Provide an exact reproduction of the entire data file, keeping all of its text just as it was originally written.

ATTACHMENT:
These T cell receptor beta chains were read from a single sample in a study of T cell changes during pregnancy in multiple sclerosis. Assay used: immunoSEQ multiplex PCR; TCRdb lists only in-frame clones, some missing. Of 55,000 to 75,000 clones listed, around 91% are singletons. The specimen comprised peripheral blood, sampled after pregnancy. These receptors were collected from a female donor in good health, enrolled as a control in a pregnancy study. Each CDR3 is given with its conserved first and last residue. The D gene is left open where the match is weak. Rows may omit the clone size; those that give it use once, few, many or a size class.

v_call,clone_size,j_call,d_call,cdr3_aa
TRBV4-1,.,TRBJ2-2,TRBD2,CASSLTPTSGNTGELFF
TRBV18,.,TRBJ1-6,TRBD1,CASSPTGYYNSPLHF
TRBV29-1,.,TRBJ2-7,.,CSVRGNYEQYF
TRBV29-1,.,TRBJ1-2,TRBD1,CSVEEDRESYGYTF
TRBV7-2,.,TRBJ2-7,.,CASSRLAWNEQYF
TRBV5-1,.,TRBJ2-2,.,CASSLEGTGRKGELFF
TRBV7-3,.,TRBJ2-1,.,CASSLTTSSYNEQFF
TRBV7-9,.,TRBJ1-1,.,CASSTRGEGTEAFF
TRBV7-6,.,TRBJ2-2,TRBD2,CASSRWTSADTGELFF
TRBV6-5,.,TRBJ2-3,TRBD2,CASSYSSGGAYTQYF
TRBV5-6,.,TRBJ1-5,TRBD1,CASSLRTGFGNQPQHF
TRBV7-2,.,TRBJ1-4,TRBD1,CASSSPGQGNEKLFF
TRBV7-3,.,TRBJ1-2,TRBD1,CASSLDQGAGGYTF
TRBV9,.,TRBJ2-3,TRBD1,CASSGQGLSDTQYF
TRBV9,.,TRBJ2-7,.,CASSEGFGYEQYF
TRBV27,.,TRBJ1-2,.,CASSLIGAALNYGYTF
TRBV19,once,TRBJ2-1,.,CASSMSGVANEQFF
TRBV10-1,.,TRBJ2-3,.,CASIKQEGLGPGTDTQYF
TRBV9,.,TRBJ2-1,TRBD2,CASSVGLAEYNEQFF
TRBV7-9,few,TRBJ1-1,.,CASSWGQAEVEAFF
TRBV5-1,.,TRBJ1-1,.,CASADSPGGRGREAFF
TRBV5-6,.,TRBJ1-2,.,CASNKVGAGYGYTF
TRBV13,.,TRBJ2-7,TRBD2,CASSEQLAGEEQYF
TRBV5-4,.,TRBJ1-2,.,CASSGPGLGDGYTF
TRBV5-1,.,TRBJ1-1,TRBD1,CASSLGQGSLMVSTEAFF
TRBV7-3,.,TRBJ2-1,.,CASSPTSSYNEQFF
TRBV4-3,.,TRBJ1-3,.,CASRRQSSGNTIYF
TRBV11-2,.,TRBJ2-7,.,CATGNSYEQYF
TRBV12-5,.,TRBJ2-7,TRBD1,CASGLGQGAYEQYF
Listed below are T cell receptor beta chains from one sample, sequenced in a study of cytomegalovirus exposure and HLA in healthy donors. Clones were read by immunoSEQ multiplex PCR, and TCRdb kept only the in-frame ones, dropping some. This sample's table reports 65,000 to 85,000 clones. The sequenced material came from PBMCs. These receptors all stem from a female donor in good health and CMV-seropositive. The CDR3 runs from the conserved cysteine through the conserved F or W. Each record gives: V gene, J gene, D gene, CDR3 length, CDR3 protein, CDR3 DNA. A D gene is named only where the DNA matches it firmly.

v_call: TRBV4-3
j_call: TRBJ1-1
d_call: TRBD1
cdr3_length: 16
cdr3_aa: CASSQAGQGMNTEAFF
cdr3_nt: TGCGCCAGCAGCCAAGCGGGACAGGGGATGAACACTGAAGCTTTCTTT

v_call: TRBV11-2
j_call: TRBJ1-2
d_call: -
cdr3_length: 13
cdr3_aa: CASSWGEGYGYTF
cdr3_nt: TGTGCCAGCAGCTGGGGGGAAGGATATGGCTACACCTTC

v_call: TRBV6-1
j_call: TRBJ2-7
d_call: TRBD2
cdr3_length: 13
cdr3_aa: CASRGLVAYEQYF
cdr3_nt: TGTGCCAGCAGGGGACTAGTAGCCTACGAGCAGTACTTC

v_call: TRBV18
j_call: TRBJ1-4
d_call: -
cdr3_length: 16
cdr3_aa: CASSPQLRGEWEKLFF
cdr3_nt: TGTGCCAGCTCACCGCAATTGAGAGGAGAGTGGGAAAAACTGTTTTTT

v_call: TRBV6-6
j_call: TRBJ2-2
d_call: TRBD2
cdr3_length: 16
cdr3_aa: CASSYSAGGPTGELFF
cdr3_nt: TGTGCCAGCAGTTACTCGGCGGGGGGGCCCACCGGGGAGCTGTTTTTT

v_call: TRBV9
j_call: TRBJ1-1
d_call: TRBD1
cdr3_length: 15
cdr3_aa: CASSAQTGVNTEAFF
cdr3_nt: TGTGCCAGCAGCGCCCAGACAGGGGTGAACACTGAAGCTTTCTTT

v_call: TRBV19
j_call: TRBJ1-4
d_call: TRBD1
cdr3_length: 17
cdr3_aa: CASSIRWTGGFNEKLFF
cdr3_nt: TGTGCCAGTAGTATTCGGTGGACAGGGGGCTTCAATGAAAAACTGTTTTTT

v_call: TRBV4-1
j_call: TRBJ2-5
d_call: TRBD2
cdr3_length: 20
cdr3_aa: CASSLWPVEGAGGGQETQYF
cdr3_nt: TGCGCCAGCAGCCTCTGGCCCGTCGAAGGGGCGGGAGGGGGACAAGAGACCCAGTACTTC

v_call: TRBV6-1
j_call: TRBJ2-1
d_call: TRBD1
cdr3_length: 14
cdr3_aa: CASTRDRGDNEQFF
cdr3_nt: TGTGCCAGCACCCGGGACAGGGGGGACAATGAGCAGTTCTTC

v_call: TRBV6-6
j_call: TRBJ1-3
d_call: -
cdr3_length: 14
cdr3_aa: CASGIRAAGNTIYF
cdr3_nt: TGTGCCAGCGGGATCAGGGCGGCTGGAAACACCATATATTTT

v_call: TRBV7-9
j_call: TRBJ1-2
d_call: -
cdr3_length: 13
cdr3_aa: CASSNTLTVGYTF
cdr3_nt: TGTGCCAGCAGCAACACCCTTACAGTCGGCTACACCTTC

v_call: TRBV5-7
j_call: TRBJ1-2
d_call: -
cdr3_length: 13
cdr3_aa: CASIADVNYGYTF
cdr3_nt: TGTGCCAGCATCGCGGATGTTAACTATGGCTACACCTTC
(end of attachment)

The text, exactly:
These T cell receptor beta chains were read from a single sample in a study of T cell changes during pregnancy in multiple sclerosis. Assay used: immunoSEQ multiplex PCR; TCRdb lists only in-frame clones, some missing. Of 55,000 to 75,000 clones listed, around 91% are singletons. The specimen comprised peripheral blood, sampled after pregnancy. These receptors were collected from a female donor in good health, enrolled as a control in a pregnancy study. Each CDR3 is given with its conserved first and last residue. The D gene is left open where the match is weak. Rows may omit the clone size; those that give it use once, few, many or a size class.

v_call,clone_size,j_call,d_call,cdr3_aa
TRBV4-1,.,TRBJ2-2,TRBD2,CASSLTPTSGNTGELFF
TRBV18,.,TRBJ1-6,TRBD1,CASSPTGYYNSPLHF
TRBV29-1,.,TRBJ2-7,.,CSVRGNYEQYF
TRBV29-1,.,TRBJ1-2,TRBD1,CSVEEDRESYGYTF
TRBV7-2,.,TRBJ2-7,.,CASSRLAWNEQYF
TRBV5-1,.,TRBJ2-2,.,CASSLEGTGRKGELFF
TRBV7-3,.,TRBJ2-1,.,CASSLTTSSYNEQFF
TRBV7-9,.,TRBJ1-1,.,CASSTRGEGTEAFF
TRBV7-6,.,TRBJ2-2,TRBD2,CASSRWTSADTGELFF
TRBV6-5,.,TRBJ2-3,TRBD2,CASSYSSGGAYTQYF
TRBV5-6,.,TRBJ1-5,TRBD1,CASSLRTGFGNQPQHF
TRBV7-2,.,TRBJ1-4,TRBD1,CASSSPGQGNEKLFF
TRBV7-3,.,TRBJ1-2,TRBD1,CASSLDQGAGGYTF
TRBV9,.,TRBJ2-3,TRBD1,CASSGQGLSDTQYF
TRBV9,.,TRBJ2-7,.,CASSEGFGYEQYF
TRBV27,.,TRBJ1-2,.,CASSLIGAALNYGYTF
TRBV19,once,TRBJ2-1,.,CASSMSGVANEQFF
TRBV10-1,.,TRBJ2-3,.,CASIKQEGLGPGTDTQYF
TRBV9,.,TRBJ2-1,TRBD2,CASSVGLAEYNEQFF
TRBV7-9,few,TRBJ1-1,.,CASSWGQAEVEAFF
TRBV5-1,.,TRBJ1-1,.,CASADSPGGRGREAFF
TRBV5-6,.,TRBJ1-2,.,CASNKVGAGYGYTF
TRBV13,.,TRBJ2-7,TRBD2,CASSEQLAGEEQYF
TRBV5-4,.,TRBJ1-2,.,CASSGPGLGDGYTF
TRBV5-1,.,TRBJ1-1,TRBD1,CASSLGQGSLMVSTEAFF
TRBV7-3,.,TRBJ2-1,.,CASSPTSSYNEQFF
TRBV4-3,.,TRBJ1-3,.,CASRRQSSGNTIYF
TRBV11-2,.,TRBJ2-7,.,CATGNSYEQYF
TRBV12-5,.,TRBJ2-7,TRBD1,CASGLGQGAYEQYF
Listed below are T cell receptor beta chains from one sample, sequenced in a study of cytomegalovirus exposure and HLA in healthy donors. Clones were read by immunoSEQ multiplex PCR, and TCRdb kept only the in-frame ones, dropping some. This sample's table reports 65,000 to 85,000 clones. The sequenced material came from PBMCs. These receptors all stem from a female donor in good health and CMV-seropositive. The CDR3 runs from the conserved cysteine through the conserved F or W. Each record gives: V gene, J gene, D gene, CDR3 length, CDR3 protein, CDR3 DNA. A D gene is named only where the DNA matches it firmly.

v_call: TRBV4-3
j_call: TRBJ1-1
d_call: TRBD1
cdr3_length: 16
cdr3_aa: CASSQAGQGMNTEAFF
cdr3_nt: TGCGCCAGCAGCCAAGCGGGACAGGGGATGAACACTGAAGCTTTCTTT

v_call: TRBV11-2
j_call: TRBJ1-2
d_call: -
cdr3_length: 13
cdr3_aa: CASSWGEGYGYTF
cdr3_nt: TGTGCCAGCAGCTGGGGGGAAGGATATGGCTACACCTTC

v_call: TRBV6-1
j_call: TRBJ2-7
d_call: TRBD2
cdr3_length: 13
cdr3_aa: CASRGLVAYEQYF
cdr3_nt: TGTGCCAGCAGGGGACTAGTAGCCTACGAGCAGTACTTC

v_call: TRBV18
j_call: TRBJ1-4
d_call: -
cdr3_length: 16
cdr3_aa: CASSPQLRGEWEKLFF
cdr3_nt: TGTGCCAGCTCACCGCAATTGAGAGGAGAGTGGGAAAAACTGTTTTTT

v_call: TRBV6-6
j_call: TRBJ2-2
d_call: TRBD2
cdr3_length: 16
cdr3_aa: CASSYSAGGPTGELFF
cdr3_nt: TGTGCCAGCAGTTACTCGGCGGGGGGGCCCACCGGGGAGCTGTTTTTT

v_call: TRBV9
j_call: TRBJ1-1
d_call: TRBD1
cdr3_length: 15
cdr3_aa: CASSAQTGVNTEAFF
cdr3_nt: TGTGCCAGCAGCGCCCAGACAGGGGTGAACACTGAAGCTTTCTTT

v_call: TRBV19
j_call: TRBJ1-4
d_call: TRBD1
cdr3_length: 17
cdr3_aa: CASSIRWTGGFNEKLFF
cdr3_nt: TGTGCCAGTAGTATTCGGTGGACAGGGGGCTTCAATGAAAAACTGTTTTTT

v_call: TRBV4-1
j_call: TRBJ2-5
d_call: TRBD2
cdr3_length: 20
cdr3_aa: CASSLWPVEGAGGGQETQYF
cdr3_nt: TGCGCCAGCAGCCTCTGGCCCGTCGAAGGGGCGGGAGGGGGACAAGAGACCCAGTACTTC

v_call: TRBV6-1
j_call: TRBJ2-1
d_call: TRBD1
cdr3_length: 14
cdr3_aa: CASTRDRGDNEQFF
cdr3_nt: TGTGCCAGCACCCGGGACAGGGGGGACAATGAGCAGTTCTTC

v_call: TRBV6-6
j_call: TRBJ1-3
d_call: -
cdr3_length: 14
cdr3_aa: CASGIRAAGNTIYF
cdr3_nt: TGTGCCAGCGGGATCAGGGCGGCTGGAAACACCATATATTTT

v_call: TRBV7-9
j_call: TRBJ1-2
d_call: -
cdr3_length: 13
cdr3_aa: CASSNTLTVGYTF
cdr3_nt: TGTGCCAGCAGCAACACCCTTACAGTCGGCTACACCTTC

v_call: TRBV5-7
j_call: TRBJ1-2
d_call: -
cdr3_length: 13
cdr3_aa: CASIADVNYGYTF
cdr3_nt: TGTGCCAGCATCGCGGATGTTAACTATGGCTACACCTTC